Amoeblog

Influential Guitarist/British Folk Revivalist John Renbourn Has Died

Posted by Billyjam, March 26, 2015 03:43pm | Post a Comment

The influential British guitarist and songwriter John Renbourn died earlier today, reportedly the result of a heart attack, it was reported the Guardian. The 70 year old artist, known for his solo work as well as with the legendary jazz-tinged, progressive British folk group Pentangle, was described by Amoeba.com biographer J. Poet as "one of the Godfathers of Britain’s folk revival" and "one of the best fingerpickers in the world and if he never did anything else but help found Pentangle, the world’s first folk/jazz band, his place in music history would be secure." You can add to those accolades the huge influence the prolific artist's guitar playing has had on so many folk guitarists of the past several decades. Between his solo releases and those with Pentangle (with whom he formed with the late Bert Jansch) Renbourn recorded and released over 30 albums, getting nominated twice for Grammys. Wrote J. Poet in 2008 "He’s approaching his 50th year of music making with no signs of slowing down" which was absolutely accurate since Renbourn was busy right up to his death - currently on with guitarist / singer Wizz Jones. In fact he was due to perform last night (Wednesday March 25th) at the Ferry in Glasgow but, according to today's Guardian news report when he failed to show up a the Scottish music club "colleagues became concerned" which in turn led to police finding him dead at his home this morning (March 26th). Rest in peace.

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Davey Graham 1940 - 2008

Posted by Whitmore, December 16, 2008 05:51pm | Post a Comment

The legendary English guitarist and a major influence on practically every fingerstyle acoustic guitarist for the past 50 years, Davey Graham, passed away on Monday of lung cancer which was detected only a few weeks ago. He was 68.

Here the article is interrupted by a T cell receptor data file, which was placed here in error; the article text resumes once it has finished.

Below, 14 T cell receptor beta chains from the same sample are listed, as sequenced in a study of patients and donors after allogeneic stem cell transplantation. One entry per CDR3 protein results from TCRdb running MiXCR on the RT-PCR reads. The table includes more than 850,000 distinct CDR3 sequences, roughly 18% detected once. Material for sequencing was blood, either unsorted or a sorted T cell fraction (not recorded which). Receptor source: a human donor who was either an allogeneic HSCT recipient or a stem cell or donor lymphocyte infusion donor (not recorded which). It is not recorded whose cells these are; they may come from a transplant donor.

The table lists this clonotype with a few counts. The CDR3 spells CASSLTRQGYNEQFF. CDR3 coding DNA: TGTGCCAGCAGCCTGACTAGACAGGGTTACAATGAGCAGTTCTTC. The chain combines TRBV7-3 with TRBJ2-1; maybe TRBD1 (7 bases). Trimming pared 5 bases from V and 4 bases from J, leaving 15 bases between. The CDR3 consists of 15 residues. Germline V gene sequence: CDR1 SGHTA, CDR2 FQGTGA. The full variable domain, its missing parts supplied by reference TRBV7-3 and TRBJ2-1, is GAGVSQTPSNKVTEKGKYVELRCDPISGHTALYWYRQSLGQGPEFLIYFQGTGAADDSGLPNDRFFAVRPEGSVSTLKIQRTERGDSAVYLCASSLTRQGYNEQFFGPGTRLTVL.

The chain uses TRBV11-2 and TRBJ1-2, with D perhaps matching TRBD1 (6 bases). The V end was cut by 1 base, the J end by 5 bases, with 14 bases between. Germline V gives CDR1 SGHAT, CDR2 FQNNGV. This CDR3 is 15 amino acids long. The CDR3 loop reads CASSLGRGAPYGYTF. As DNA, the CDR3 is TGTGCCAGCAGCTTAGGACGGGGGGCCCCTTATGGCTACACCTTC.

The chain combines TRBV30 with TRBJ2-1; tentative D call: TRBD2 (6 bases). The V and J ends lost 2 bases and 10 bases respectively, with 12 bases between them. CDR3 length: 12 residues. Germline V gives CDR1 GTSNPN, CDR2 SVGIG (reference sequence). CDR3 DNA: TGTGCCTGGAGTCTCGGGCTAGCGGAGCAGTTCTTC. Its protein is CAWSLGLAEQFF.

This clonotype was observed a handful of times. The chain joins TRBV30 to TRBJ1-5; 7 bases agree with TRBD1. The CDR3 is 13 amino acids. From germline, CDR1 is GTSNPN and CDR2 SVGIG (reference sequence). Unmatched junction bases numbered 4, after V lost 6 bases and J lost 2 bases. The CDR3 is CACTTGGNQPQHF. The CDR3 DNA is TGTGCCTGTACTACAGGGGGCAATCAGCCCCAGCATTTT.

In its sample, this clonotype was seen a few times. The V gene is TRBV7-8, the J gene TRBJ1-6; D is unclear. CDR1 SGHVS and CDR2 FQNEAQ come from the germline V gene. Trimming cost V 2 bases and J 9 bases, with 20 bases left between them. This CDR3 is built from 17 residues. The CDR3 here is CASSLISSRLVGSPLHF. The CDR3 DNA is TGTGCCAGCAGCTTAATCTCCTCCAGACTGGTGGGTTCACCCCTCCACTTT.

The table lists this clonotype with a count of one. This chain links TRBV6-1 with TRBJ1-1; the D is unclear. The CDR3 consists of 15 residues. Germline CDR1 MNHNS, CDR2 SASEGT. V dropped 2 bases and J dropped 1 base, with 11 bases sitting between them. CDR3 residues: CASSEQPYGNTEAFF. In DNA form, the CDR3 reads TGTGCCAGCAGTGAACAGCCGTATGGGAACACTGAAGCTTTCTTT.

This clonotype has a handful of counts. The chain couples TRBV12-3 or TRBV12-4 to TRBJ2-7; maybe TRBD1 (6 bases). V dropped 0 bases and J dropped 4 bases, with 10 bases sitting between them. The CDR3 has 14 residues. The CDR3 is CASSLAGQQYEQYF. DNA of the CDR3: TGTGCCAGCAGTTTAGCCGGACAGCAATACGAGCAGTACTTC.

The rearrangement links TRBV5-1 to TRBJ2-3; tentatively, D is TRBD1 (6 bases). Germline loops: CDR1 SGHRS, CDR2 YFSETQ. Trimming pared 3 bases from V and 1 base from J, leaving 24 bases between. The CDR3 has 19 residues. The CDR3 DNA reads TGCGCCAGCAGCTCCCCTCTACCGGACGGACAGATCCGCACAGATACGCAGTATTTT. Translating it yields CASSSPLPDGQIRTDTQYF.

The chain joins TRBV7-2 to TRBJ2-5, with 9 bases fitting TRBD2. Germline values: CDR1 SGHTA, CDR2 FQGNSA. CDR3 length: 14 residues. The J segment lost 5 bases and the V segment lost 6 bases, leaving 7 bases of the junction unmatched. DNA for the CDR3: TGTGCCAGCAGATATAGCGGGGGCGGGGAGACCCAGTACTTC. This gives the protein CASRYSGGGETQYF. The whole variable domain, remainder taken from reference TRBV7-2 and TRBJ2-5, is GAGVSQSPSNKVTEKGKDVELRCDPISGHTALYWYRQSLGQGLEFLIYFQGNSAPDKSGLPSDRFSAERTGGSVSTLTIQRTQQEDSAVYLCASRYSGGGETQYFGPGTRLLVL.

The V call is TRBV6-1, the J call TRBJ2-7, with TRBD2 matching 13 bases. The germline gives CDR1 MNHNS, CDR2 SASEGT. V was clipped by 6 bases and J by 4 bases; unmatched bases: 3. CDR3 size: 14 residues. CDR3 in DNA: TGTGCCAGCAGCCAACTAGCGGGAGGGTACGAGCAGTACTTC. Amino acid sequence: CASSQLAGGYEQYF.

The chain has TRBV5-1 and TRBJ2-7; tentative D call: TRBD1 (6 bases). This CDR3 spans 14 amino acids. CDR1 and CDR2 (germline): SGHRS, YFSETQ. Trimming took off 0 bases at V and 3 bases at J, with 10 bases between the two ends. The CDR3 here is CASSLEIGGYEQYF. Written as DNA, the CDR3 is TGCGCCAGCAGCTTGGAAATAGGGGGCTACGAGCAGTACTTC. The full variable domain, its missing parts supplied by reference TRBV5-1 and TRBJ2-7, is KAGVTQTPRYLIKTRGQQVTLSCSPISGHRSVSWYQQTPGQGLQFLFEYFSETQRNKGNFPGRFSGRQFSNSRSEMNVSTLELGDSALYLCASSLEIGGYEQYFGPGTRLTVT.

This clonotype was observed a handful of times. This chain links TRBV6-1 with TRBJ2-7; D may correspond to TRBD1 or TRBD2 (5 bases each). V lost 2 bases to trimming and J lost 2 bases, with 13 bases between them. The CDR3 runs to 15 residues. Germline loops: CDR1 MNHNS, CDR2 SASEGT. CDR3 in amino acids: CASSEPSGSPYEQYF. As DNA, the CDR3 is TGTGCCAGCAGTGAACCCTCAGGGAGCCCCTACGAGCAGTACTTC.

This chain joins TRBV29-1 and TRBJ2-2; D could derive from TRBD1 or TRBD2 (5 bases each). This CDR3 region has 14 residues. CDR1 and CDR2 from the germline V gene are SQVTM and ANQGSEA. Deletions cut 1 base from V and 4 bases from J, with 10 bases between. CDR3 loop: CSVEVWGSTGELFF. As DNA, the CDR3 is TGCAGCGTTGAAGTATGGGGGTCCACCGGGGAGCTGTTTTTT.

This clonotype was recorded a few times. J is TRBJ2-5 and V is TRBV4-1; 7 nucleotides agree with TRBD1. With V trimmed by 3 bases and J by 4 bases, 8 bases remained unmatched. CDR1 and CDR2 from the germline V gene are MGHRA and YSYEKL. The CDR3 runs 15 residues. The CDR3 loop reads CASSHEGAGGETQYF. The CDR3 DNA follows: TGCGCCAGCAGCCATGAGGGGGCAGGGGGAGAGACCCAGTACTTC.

Born November 22nd, 1940 in Hinckley, Leicestershire, England, he took up the guitar at the age of 12. By the age of 19 Graham composed what would probably be his most famous piece, “Anji,” released on his debut 1962 EP, 3/4 AD, and later covered by the likes of Pentangle and Simon & Garfunkel.

Here in the United States, Graham perhaps wasn’t as well known as some of his contemporaries but he has been credited with single-handedly inventing the concept of the folk guitar instrumental in the U.K.-- simultaneous honors in the U.S would go to John Fahey, who was making similar innovations. Graham influenced a who’s who of British guitarists from Bert Jansch, John Renbourn, Richard Thompson, John Martyn, Nick Drake, Martin Carthy, and Jimmy Page -- Page’s instrumental "White Summer" was heavily based on Graham's "She Moved Thru the Bazaar/Blue Raga."

In 1959 Graham first made headlines with his attention grabbing performance of “Cry Me a River’ in the BBC television documentary Hound Dogs and Bach Addicts: The Guitar Craze, produced by Ken Russell. During the 1960s he played a major role in the British folk revival, releasing a series of eclectic solo albums that touched on a wide range of music, from jazz and blues to Indian and Arabic and gypsy. He introduced to many an aspiring young guitarist the DADGAD guitar tuning, whose chief appeal is the ability to improvise freely, yet maintain a solid underlying rhythm and harmony. But Graham's career was somewhat unpredictable; his concerts were often hit or miss. Much of his reputation was based on a couple of brilliant albums, both released in the same week of 1965, Folk Routes, New Routes in a duet with the folk singer Shirley Collins and Folk, Blues and Beyond, a mostly instrumental album that combined all his world music styles. His live playing was best captured and recorded in 1967 on an incredible album entitled After Hours, which was recorded in a student's dorm room on the campus of Hull University in front of an audience of about eight people. Nonetheless, and in many ways, even as impulsive as he may have been, Davey Graham was the first guitar hero … and certainly one of mine.

There will be a private funeral held for Davey Graham later this week. A public memorial service is being planned for January.


The Hills Have Eyes

Posted by Mr. Chadwick, October 1, 2008 11:55pm | Post a Comment
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